Cowboys plan to diversify way Ezekiel Elliott gets involved in offense

OXNARD, Calif. -- With the ball in the air, Dez Bryant raised his hands in celebration. He knew Ezekiel Elliott had a touchdown.

Lining up in the backfield during red zone drills Sunday, Elliott circled out of the backfield and used his speed and a Bryant rub to get a step or two on linebacker Damien Wilson. Dak Prescott floated a perfect pass 2 yards deep into the end zone and Elliott secured the score.

It was that easy.

Elliott, who has not spoken since the start of training camp, has been the subject of many articles nonetheless. Most have been about a potential suspension for an alleged domestic-violence incident last summer and an incident in which a source said Elliott was involved at a Dallas bar before the Cowboys left for training camp. Some of it has been about Elliott's follow-up to a rookie season in which he led the NFL in rushing with 1,631 yards and ran for 15 touchdowns.

Very little has been written about what Elliott can do for the Cowboys out of the backfield as a pass-catcher.

As a rookie, Elliott caught 32 passes for 363 yards and had an 83-yard touchdown on a screen pass in the win against the Pittsburgh Steelers.

Those are good but not great numbers. In his final two seasons with the Cowboys, DeMarco Murray had more than 50 catches both times, including 57 with offensive coordinator Scott Linehan calling the plays. When Linehan was calling plays for the Detroit Lions, running backs Reggie Bush and Joique Bell had 54 and 53 catches in the 2013 season, respectively.

Getting the ball to Elliott will remain the focus of the Cowboys' offense in 2017. But it might come in different ways.

"Zeke can get more catches this year without him playing more plays," Prescott said. "I think just his ability with the ball in his hands is valuable to this offense. So in the passing game [if] the defense is giving us soft coverage, get it to him and let him do what's best. As you see, we've kind of given it to him a bunch out here already. And it's just the fact of that's just how the offense is going, that's what the defense is giving us. It's not that we're calling plays extra to give Zeke the ball."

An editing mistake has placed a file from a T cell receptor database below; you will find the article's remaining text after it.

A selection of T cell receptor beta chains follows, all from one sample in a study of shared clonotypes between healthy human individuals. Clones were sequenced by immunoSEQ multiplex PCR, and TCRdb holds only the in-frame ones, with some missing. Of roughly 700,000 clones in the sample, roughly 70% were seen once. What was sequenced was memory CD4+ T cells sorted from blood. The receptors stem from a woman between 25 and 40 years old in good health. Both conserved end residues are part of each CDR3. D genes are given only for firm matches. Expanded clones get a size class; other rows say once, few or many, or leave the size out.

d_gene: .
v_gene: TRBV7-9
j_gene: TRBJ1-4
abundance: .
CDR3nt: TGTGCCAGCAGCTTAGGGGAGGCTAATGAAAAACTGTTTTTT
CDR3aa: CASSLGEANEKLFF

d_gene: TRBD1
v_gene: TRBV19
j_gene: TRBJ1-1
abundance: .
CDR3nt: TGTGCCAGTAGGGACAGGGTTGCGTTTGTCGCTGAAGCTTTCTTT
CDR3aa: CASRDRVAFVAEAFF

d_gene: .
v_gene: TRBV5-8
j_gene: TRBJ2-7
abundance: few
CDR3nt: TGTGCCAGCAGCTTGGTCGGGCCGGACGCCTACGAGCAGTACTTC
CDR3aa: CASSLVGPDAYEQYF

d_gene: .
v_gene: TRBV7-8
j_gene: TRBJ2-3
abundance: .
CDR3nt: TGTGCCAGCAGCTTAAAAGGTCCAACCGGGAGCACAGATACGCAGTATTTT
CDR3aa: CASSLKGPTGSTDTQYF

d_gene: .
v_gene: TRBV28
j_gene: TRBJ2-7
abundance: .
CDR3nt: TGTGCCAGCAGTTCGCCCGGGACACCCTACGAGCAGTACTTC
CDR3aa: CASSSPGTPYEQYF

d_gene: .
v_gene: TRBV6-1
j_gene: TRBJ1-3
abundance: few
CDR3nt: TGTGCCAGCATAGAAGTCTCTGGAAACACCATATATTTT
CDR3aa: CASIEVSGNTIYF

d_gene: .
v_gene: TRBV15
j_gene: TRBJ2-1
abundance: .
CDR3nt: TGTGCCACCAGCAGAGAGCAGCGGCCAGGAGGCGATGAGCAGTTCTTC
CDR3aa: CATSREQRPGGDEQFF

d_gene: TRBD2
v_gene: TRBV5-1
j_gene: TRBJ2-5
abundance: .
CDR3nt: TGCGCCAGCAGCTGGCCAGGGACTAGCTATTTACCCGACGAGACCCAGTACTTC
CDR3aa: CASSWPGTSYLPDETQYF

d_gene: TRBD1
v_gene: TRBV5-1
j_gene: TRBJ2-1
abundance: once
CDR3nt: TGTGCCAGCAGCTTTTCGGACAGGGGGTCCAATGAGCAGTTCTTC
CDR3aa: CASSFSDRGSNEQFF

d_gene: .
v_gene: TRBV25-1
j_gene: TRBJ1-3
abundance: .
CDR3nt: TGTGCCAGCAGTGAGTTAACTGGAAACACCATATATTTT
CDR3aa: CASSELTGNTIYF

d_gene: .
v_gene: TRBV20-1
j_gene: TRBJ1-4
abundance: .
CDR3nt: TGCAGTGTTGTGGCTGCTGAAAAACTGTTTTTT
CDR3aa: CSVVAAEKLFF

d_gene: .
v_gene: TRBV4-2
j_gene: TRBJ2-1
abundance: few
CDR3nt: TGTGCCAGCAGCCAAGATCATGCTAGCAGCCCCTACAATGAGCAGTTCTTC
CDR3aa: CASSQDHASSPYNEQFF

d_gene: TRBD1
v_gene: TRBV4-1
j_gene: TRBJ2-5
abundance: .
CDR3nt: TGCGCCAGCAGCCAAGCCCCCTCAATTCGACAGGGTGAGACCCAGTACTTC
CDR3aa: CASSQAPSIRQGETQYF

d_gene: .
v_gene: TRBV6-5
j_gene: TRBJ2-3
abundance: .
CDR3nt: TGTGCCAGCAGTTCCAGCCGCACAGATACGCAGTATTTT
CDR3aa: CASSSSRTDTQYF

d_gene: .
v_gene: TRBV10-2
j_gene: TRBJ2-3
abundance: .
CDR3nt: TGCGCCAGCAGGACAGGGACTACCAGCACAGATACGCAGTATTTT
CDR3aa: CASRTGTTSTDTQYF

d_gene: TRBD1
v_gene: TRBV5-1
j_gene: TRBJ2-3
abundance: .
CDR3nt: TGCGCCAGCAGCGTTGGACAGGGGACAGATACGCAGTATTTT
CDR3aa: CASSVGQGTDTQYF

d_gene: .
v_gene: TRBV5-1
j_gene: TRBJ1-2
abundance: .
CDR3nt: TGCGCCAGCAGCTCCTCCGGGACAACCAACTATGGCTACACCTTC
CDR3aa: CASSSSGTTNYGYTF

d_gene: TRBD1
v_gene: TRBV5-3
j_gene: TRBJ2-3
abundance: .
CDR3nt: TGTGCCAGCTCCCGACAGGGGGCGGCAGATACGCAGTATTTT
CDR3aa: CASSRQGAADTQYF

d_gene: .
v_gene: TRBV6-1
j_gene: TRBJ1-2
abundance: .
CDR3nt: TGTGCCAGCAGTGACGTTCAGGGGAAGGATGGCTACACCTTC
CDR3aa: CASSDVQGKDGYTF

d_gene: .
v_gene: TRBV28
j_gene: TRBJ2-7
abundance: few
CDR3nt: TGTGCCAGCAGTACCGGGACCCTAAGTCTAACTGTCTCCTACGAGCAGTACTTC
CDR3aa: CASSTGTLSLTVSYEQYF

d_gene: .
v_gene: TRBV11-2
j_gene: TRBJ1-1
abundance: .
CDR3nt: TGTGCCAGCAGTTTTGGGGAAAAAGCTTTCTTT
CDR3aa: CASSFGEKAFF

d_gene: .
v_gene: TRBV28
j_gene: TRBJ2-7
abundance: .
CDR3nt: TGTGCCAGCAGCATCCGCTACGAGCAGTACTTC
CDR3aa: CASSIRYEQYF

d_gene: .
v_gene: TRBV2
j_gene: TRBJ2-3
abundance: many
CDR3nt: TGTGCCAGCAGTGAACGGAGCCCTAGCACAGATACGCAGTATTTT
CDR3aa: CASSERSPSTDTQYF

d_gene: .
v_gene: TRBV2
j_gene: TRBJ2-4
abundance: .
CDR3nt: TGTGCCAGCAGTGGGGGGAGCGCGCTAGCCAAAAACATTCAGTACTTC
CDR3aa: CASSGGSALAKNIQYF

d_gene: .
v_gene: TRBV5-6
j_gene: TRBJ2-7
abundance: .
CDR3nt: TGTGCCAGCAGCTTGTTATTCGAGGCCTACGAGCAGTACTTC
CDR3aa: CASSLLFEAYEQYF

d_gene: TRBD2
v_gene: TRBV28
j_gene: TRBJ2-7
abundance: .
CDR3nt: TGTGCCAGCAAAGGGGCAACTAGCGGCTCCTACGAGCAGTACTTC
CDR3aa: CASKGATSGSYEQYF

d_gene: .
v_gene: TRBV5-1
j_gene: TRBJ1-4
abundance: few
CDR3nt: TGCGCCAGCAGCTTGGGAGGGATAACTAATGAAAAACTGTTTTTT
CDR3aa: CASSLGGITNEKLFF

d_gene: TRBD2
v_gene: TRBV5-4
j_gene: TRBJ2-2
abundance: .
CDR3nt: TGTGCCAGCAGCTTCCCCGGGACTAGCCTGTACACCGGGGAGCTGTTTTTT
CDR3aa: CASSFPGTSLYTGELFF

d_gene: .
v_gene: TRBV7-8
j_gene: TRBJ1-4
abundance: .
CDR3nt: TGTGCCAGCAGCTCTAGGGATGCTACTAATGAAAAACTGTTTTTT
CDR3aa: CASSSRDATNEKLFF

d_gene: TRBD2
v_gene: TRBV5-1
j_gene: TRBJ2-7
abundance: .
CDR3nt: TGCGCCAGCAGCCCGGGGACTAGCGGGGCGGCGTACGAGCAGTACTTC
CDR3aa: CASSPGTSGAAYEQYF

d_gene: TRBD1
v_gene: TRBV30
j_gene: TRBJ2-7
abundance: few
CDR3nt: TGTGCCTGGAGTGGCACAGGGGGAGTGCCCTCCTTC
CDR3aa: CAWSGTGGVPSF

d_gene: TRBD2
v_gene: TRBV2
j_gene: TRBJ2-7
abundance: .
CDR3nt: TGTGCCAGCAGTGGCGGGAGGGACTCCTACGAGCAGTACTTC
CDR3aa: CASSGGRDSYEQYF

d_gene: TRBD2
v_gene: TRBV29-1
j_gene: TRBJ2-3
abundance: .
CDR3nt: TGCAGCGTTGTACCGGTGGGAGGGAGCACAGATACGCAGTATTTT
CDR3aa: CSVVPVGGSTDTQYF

So far in training camp, Elliott has lined up in the slot. He has lined up wide. He has started in the backfield and motioned to the slot as well as out wide. He has run routes from the backfield.

"The game has become so specialized," coach Jason Garrett said. "There's a lot of different personnel substitution that happens really every down, but if you have a guy who you can leave in there for three downs and he can affect the game by running it, affect the game in protection, and then you can throw him the ball, those guys are pretty rare and they're difference-making because you can do a lot of different things with the personnel group and attacking the defense. You can be a power running team, an outside running team, and then you can spread the formation out and throw him the ball -- that's hard for a defense, challenging for them to decide how they want to match up from a personnel standpoint and the defenses they want to play."

A year ago, Elliott played 716 of 1,060 snaps. He did not play in the regular-season finale because the Cowboys had clinched the best record in the NFC. He touched the ball on nearly half of his snaps (322 carries, 32 catches).

"I thought we had a really good plan for him last year as far as the amount of plays we wanted him in there for, and then we had certain times where we scripted in times where other backs were in the game so it wasn't going to be too much," Linehan said. "We always remind ourselves it's not a sprint ... [but] when it's all said and done, we want him in the game, and there's not really a down where we wouldn't want him in the game."

For Prescott, Elliott is another secure outlet with Cole Beasley, Jason Witten and Bryant. The more he has the ball, the better it is for Prescott.

"He's a running back. They're the best people on this team with the ball in their hand, that's why they're the running back" Prescott said. "That's why it's important for us to give him the ball. Not only is it just calling run plays to have the ball, but as well as give him the ball in space, and now he's on the secondary, guys that don't want to tackle him or guys that aren't too well at tackling him."